Skip to main content
Open Access Publications from the University of California

UC San Diego

UC San Diego Previously Published Works bannerUC San Diego

Southern Ocean wind‐driven entrainment enhances satellite chlorophyll‐a through the summer


Despite being the largest High Nitrate Low Chlorophyll (HNLC) region, the Southern Ocean sustains phytoplankton blooms through the summer, when presumably there is sufficient light, but nutrients in the euphotic zone have been depleted. Physical processes that can potentially supply nutrients from subsurface waters to the euphotic zone, and promote phytoplankton growth in the summer, have not been fully explored at the large scale. By means of a correlation analysis, this study combines high-resolution satellite observations of ocean color, winds and sea surface temperature, surface heat fluxes from reanalysis and Argo mixed-layer depth (MLD) estimates to explore the role of the atmospheric forcing (i.e., winds and surface heat fluxes) on upper ocean processes that may help sustain high satellite chlorophyll-a (Chl-a) through the summer. Two physical processes that can supply nutrients to the euphotic zone are: MLD deepening, caused by wind-mixing and/or surface cooling, and Ekman pumping driven by the wind stress curl. We find that high winds correlate with high Chl-a over broad open ocean areas, suggesting that transient MLD deepening through wind-mixing (i.e., wind-driven entrainment) helps sustain high Chl-a. Wind-driven entrainment plays a dominant role on time scales associated with atmospheric synoptic storms (i.e., <10 days) and has a larger influence on surface Chl-a than storm scale local Ekman pumping. Based on our analysis of statistically significant correlation patterns, we identify regions in the Southern Ocean where wind-induced entrainment may play a role in sustaining summer phytoplankton blooms.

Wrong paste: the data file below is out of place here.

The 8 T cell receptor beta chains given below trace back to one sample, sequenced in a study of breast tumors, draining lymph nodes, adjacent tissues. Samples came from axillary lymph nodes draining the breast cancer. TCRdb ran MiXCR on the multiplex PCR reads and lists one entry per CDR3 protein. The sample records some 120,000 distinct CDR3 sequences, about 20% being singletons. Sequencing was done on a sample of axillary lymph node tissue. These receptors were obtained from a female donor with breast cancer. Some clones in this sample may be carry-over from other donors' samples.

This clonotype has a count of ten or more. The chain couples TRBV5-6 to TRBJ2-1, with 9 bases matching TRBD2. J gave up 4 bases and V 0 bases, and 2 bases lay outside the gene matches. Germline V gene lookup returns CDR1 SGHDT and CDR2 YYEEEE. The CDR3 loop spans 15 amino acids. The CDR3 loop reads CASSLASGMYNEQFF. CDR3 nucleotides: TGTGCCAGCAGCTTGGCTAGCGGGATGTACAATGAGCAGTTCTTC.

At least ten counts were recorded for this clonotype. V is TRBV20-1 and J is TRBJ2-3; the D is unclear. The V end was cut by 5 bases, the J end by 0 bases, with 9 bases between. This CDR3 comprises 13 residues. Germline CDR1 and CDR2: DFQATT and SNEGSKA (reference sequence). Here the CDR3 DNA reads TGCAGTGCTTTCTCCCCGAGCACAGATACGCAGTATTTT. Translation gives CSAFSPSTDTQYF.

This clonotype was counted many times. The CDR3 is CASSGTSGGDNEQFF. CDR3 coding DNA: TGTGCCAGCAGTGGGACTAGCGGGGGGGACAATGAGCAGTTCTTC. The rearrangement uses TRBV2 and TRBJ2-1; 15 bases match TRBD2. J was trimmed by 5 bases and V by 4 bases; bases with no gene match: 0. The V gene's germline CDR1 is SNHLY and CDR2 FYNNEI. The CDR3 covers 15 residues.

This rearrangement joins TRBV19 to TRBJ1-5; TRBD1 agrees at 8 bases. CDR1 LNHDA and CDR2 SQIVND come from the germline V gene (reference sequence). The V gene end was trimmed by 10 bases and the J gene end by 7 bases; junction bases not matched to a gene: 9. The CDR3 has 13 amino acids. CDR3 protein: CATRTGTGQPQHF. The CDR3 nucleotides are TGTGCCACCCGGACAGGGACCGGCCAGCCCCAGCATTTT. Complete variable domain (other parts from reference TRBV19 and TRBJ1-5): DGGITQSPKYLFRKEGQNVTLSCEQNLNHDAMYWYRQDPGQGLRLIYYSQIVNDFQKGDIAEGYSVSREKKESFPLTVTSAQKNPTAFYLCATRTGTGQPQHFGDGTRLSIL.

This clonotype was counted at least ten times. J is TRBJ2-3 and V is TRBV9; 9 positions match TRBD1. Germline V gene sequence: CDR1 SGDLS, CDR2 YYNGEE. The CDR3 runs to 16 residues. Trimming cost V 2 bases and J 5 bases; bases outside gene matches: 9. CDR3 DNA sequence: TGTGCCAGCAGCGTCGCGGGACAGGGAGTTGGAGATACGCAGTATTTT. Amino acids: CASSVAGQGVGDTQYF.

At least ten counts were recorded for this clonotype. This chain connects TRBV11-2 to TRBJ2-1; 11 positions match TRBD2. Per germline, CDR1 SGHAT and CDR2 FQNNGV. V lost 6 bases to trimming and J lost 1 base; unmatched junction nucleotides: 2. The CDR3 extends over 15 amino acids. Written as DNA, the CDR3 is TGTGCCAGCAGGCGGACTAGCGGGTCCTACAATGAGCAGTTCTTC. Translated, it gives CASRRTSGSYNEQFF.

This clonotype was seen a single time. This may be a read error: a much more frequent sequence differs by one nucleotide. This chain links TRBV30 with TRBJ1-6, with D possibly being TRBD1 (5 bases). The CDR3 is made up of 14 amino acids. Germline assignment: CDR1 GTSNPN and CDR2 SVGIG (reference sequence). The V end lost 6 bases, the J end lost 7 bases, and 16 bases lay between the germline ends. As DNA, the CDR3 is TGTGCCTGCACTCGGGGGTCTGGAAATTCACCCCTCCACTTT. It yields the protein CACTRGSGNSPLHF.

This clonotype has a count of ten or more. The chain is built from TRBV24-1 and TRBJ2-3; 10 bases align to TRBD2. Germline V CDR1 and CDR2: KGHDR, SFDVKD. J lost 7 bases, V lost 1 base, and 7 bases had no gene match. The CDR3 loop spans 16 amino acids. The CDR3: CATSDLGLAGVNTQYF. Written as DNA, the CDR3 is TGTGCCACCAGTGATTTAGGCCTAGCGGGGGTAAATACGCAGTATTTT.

Many UC-authored scholarly publications are freely available on this site because of the UC's open access policies. Let us know how this access is important for you.

Main Content
For improved accessibility of PDF content, download the file to your device.
Current View